|Not all schools yet teach IP, it seems ...|
"Between 35% and 50% of young Europeans can display attitudes which favour counterfeiting or illegal downloading". This statistic prompted the OHIM Observatory to commission research which has now been published as IP Education in school curricula in the EU Member States (with some non-EU comparisons (here). This document is designed to assist educational policymakers in Member States to meet the challenge of the digital era.
The study took IP education to mean classroom-acquired competences that enable young people to become familiar with intellectual property, understand its potential to generate income and economic growth and lead them to respect intellectual property rights, whether their own or those of others.
While never a subject in its own right, IP rights can be found in curricula for entrepreneurship, citizenship, arts, ICT and STEM education. Unsurprisingly, copyright is the most commonly referenced IP right in the classroom, with patents, trade marks and design trailing. Good examples of private-public partnerships were revealed, in particular between commercial enterprises and relevant government ministries.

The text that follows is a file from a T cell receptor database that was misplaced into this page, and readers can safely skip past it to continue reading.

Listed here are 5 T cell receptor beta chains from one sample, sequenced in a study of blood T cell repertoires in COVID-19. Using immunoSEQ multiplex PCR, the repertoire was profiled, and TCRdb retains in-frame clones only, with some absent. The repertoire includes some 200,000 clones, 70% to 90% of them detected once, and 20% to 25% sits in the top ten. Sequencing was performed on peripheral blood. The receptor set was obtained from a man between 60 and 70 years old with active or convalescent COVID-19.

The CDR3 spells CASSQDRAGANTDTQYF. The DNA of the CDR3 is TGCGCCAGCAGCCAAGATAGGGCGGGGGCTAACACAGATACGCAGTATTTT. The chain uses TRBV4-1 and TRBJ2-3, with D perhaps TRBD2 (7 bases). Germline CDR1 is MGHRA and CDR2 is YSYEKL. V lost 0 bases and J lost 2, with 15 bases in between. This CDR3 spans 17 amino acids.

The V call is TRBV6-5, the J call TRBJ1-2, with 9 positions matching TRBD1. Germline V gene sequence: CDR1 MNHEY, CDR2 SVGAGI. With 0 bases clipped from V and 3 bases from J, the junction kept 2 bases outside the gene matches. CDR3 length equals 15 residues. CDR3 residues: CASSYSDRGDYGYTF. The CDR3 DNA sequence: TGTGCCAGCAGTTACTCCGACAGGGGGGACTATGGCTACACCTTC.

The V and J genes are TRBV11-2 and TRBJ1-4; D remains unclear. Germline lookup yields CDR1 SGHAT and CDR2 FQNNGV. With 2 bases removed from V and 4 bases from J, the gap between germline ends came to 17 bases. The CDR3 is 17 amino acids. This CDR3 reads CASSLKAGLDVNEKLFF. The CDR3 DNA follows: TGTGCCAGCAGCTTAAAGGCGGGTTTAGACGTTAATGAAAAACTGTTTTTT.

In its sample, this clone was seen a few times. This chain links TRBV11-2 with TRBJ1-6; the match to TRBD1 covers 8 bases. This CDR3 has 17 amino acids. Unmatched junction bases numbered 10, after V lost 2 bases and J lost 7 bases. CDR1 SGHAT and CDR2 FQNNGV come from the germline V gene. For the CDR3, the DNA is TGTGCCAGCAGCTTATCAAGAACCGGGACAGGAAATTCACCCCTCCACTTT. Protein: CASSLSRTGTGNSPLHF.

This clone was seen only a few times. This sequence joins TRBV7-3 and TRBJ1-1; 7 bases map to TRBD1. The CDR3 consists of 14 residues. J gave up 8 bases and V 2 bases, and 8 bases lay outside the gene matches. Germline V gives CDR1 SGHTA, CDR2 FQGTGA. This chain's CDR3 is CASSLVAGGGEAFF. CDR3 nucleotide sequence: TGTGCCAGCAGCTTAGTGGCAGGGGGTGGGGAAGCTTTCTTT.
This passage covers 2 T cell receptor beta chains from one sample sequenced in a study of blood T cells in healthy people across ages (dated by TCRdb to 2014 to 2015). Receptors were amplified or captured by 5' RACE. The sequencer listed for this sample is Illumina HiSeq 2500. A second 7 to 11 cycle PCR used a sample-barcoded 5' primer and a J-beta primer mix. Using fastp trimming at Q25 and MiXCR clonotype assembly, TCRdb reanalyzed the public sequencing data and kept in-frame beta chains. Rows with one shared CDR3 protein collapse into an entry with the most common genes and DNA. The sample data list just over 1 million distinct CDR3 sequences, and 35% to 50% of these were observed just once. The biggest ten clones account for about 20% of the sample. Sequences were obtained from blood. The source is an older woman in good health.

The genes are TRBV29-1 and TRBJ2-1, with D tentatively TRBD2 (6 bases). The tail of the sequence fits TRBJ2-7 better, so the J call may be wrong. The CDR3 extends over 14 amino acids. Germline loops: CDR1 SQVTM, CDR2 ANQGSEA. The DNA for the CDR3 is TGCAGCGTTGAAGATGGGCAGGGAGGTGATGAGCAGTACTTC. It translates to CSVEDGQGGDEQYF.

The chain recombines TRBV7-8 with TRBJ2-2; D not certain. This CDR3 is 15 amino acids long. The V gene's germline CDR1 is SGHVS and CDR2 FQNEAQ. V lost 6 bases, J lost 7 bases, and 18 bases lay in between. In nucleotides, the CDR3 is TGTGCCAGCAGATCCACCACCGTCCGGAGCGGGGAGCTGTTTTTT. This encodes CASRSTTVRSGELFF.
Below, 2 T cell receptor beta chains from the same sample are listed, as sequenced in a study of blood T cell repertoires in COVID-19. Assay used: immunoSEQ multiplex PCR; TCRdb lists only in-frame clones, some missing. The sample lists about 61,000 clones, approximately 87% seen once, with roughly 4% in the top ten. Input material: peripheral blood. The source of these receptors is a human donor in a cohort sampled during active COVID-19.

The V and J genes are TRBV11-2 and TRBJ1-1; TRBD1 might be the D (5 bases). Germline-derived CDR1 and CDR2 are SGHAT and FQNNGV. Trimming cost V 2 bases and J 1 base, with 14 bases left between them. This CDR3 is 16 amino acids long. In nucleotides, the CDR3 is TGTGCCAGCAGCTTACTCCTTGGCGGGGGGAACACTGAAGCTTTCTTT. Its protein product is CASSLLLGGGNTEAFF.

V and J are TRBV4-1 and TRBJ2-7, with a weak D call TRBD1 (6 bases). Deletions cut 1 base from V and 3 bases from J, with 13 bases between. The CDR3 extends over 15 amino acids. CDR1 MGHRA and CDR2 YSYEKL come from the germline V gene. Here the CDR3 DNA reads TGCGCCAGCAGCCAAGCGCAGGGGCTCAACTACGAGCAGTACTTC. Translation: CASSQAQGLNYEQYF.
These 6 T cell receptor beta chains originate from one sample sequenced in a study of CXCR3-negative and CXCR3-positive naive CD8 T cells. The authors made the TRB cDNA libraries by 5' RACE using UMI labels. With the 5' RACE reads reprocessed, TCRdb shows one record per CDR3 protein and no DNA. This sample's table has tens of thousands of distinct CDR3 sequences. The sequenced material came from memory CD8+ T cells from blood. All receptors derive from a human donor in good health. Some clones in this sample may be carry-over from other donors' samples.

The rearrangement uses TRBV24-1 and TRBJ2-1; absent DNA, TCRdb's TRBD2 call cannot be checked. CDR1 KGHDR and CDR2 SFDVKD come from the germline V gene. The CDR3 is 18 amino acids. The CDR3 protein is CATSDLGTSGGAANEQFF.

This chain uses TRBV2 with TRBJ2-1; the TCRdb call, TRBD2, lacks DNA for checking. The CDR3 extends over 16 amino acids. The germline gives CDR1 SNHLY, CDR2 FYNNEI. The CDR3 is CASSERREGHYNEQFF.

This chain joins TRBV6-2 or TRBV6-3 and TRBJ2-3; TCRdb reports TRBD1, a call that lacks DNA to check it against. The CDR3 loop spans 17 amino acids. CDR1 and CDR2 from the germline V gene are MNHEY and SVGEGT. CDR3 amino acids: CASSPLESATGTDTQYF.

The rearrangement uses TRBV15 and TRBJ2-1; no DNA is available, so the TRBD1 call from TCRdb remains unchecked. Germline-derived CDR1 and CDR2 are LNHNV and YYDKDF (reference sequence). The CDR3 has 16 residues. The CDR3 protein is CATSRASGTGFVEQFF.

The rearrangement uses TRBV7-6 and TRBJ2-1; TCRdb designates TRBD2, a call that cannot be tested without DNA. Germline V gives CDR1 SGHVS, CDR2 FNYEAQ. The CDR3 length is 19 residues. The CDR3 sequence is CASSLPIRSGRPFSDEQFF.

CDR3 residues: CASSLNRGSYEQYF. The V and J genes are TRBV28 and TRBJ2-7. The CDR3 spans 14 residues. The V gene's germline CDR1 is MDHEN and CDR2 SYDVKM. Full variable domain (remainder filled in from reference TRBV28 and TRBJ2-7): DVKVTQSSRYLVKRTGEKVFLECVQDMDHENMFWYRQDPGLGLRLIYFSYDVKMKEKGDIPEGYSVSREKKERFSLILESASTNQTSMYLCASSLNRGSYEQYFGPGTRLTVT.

IP is taught at primary level more among non-EU comparators, who are also more likely to include infringement issues in their teaching.
OHIM is now prepared to set up a specialised network of education experts and stakeholders to develop appropriate, modern resources to include videos, games, tutorials, e-learning portals and other online content.
PS. The UK England country profile (pp 108-110) paints a picture of various initiatives from UKIPO and industry. Annex 2 (pp198-205) (which presents Education ministries' responses to the questionnaire which was a key element of the study's methodology) sadly shows a NIL return from UK England. Is it not time for the UKIPO, the Department of Education and industry to talk?
The UK-China Intellectual Property Symposium will be held at the Royal Society in London on 21 October 2015. It is an excellent opportunity for businesses to engage with policy-makers to understand the current IP systems in both countries and to learn about future reforms. The Symposium will be opened by the UK’s Minister for Intellectual Property, Baroness Neville-Rolfe, and will cover all the intellectual property rights as well as sessions focused on anti-counterfeiting and judicial enforcement. Each session will include a panel of speakers from the UK and China, with government, industry and academic representatives discussing latest developments and key issues for IP in both China and the UK.
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